Plantar fasciitis; tips for assessment
Plantar fasciitis is a common pathology seen in our clinic and can be a challenging pathology to treat. A thorough assessment of the patient can help determine which treatment is best suited to provide optimal outcomes.
Other pathologies which can masquerade as plantar fasciitis that should not be overlooked are: plantar adventitial bursitis, medial plantar nerve entrapment, tarsal tunnel syndrome and fat pad atrophy.
When determining if it could be plantar fasciitis, remember that true plantar fasciitis pain is as the name suggests “Plantar” to the heel and has that first step pain when getting up from rest but eases as the patient gets moving.
Pain under the heel that does not improve with walking but becomes worse could actually be an adventitial bursa that is undergoing continual compression under the calcaneus.
Other pain such as on the medial aspect of the heel could be medial plantar nerve entrapment and this can be determined by simply running the wood end of a cotton bud over the plantar aspect of the affected heel and the unaffected heel. If there is more sensitivity to the unaffected heel then there is an element of medial plantar nerve entrapment.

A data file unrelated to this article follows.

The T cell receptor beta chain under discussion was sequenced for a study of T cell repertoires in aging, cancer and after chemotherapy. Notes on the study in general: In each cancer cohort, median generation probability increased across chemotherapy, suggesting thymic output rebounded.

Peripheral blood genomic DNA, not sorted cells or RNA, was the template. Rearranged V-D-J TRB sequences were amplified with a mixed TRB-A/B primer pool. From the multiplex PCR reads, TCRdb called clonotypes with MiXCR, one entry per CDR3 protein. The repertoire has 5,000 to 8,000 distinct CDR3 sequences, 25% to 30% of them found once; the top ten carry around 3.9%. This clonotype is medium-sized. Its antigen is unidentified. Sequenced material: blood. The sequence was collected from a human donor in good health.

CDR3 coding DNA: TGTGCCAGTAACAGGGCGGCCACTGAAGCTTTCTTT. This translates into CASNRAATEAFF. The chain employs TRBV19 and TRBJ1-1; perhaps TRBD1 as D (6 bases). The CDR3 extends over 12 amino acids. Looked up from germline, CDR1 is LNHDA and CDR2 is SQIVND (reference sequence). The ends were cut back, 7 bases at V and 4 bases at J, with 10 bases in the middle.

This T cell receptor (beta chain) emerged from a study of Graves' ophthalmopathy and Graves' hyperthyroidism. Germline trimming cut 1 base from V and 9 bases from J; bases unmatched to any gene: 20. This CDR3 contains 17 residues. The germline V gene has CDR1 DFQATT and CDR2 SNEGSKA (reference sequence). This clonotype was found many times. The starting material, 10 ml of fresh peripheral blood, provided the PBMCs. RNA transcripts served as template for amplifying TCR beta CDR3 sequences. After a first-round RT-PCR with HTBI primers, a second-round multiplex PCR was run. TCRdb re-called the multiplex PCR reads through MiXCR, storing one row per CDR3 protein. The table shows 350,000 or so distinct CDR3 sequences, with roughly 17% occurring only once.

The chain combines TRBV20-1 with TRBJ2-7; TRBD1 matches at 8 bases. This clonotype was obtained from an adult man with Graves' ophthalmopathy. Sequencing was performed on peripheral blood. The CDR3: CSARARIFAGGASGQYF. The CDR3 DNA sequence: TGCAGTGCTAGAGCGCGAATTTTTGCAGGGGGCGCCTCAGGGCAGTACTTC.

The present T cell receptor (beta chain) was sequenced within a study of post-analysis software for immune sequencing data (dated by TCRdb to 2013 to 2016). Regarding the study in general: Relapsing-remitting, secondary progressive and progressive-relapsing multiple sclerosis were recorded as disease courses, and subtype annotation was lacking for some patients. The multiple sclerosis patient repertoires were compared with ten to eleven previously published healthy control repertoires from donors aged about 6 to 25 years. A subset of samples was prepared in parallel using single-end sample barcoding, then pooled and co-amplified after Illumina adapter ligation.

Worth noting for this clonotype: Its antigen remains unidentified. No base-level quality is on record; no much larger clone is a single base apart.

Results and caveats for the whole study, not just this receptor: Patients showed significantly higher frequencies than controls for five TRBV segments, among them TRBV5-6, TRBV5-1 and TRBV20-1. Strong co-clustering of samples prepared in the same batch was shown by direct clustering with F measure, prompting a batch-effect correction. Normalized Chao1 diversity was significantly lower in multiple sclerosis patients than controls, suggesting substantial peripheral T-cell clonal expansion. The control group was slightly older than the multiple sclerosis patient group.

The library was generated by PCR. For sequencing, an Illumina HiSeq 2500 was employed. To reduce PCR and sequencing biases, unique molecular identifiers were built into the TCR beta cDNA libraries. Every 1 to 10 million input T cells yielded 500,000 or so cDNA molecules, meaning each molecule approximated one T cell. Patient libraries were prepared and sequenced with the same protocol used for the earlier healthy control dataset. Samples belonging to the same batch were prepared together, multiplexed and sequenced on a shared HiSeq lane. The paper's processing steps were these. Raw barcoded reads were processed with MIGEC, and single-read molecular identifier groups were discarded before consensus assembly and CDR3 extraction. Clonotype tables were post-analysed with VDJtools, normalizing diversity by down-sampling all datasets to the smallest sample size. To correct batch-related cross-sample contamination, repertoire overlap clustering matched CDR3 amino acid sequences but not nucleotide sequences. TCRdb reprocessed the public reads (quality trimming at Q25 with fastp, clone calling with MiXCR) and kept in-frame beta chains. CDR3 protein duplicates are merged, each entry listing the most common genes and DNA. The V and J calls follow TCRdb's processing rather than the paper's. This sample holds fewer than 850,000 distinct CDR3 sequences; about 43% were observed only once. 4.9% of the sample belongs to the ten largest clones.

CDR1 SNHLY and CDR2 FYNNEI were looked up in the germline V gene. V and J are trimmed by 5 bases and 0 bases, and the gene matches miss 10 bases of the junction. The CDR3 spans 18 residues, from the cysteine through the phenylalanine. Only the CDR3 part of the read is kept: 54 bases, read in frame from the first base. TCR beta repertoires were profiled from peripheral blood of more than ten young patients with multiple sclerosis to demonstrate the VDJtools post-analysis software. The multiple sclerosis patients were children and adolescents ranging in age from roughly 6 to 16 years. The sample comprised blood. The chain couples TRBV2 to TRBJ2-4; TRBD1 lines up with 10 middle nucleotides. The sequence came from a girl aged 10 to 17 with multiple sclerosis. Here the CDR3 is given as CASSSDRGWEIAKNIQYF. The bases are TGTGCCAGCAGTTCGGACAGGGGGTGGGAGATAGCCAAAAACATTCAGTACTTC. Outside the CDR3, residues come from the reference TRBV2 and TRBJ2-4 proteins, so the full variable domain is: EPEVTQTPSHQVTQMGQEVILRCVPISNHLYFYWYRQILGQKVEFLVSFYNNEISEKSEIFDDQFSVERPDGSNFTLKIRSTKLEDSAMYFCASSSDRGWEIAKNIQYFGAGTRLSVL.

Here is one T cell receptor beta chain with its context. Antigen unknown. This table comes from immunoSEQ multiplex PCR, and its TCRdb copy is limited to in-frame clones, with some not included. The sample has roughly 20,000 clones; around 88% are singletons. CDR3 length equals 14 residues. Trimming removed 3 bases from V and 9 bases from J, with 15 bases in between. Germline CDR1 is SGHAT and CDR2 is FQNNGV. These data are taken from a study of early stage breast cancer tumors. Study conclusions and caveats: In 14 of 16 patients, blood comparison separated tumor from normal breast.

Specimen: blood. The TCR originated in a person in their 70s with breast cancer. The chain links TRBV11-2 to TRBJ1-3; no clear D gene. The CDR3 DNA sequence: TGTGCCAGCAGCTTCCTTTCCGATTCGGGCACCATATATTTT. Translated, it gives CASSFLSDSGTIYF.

Pain that is also related to tingling into the 1st toe may be related to tarsal tunnel entrapment of the tibial nerve which can sometimes be mistaken for plantar fasciitis.
Finally check the amount of fatty fibro padding, mostly in elderly patients or following a traumatic injury that can severely limit the heels ability to attenuate shock transmitted to it and hence cause pain in the heel area.
We always try to arrive at the most accurate diagnosis before treating this pathology and approximately 80% of patients respond well to a combination of conservative care.